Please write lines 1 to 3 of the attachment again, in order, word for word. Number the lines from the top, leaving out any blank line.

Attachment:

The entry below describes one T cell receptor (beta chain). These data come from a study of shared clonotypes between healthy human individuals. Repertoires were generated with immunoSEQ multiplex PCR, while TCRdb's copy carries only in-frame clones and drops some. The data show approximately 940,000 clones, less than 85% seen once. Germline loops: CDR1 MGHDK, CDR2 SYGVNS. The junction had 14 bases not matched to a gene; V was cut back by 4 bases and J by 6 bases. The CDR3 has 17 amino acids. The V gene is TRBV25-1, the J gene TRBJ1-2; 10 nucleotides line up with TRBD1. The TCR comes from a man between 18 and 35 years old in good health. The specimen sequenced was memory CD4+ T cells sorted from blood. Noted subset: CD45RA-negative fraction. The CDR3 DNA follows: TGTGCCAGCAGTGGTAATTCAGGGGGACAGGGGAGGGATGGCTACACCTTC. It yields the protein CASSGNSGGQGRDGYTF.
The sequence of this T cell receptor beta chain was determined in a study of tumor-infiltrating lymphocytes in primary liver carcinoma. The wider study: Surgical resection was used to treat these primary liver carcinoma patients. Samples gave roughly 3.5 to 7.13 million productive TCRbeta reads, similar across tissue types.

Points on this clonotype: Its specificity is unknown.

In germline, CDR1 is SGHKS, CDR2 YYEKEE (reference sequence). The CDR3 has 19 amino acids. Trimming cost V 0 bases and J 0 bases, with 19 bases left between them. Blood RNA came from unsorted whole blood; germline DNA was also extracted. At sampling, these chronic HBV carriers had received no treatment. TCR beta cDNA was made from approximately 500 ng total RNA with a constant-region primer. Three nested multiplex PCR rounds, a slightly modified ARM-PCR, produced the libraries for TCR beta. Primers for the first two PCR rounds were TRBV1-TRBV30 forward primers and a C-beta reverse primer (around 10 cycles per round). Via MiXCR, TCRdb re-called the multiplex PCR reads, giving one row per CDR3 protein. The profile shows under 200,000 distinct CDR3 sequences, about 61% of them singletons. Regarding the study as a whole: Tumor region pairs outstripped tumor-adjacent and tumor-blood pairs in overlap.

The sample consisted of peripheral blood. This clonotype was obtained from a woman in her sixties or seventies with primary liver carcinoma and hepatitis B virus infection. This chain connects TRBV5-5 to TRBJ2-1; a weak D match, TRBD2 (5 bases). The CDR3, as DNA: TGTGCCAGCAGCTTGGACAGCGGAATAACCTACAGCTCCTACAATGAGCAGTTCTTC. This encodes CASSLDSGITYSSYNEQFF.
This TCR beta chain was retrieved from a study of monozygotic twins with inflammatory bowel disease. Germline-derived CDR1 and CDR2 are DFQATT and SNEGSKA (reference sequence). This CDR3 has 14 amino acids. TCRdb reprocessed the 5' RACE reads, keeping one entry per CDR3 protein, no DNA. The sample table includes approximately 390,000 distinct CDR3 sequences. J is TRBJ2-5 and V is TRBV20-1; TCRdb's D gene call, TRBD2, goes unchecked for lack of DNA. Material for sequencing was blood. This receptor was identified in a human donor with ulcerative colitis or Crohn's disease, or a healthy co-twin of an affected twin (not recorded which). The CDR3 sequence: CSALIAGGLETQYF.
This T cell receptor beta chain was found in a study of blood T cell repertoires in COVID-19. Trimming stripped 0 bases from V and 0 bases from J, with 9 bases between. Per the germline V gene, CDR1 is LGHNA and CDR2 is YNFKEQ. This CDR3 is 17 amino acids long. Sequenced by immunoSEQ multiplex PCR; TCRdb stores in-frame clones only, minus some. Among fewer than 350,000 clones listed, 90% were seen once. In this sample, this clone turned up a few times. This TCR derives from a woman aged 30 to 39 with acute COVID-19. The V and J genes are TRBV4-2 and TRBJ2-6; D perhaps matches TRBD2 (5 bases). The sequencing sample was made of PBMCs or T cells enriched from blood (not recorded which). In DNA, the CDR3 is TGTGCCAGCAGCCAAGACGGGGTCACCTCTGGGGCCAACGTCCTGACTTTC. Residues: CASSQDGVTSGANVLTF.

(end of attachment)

The entry below describes one T cell receptor (beta chain). These data come from a study of shared clonotypes between healthy human individuals. Repertoires were generated with immunoSEQ multiplex PCR, while TCRdb's copy carries only in-frame clones and drops some. The data show approximately 940,000 clones, less than 85% seen once. Germline loops: CDR1 MGHDK, CDR2 SYGVNS. The junction had 14 bases not matched to a gene; V was cut back by 4 bases and J by 6 bases. The CDR3 has 17 amino acids. The V gene is TRBV25-1, the J gene TRBJ1-2; 10 nucleotides line up with TRBD1. The TCR comes from a man between 18 and 35 years old in good health. The specimen sequenced was memory CD4+ T cells sorted from blood. Noted subset: CD45RA-negative fraction. The CDR3 DNA follows: TGTGCCAGCAGTGGTAATTCAGGGGGACAGGGGAGGGATGGCTACACCTTC. It yields the protein CASSGNSGGQGRDGYTF.
The sequence of this T cell receptor beta chain was determined in a study of tumor-infiltrating lymphocytes in primary liver carcinoma. The wider study: Surgical resection was used to treat these primary liver carcinoma patients. Samples gave roughly 3.5 to 7.13 million productive TCRbeta reads, similar across tissue types.

Points on this clonotype: Its specificity is unknown.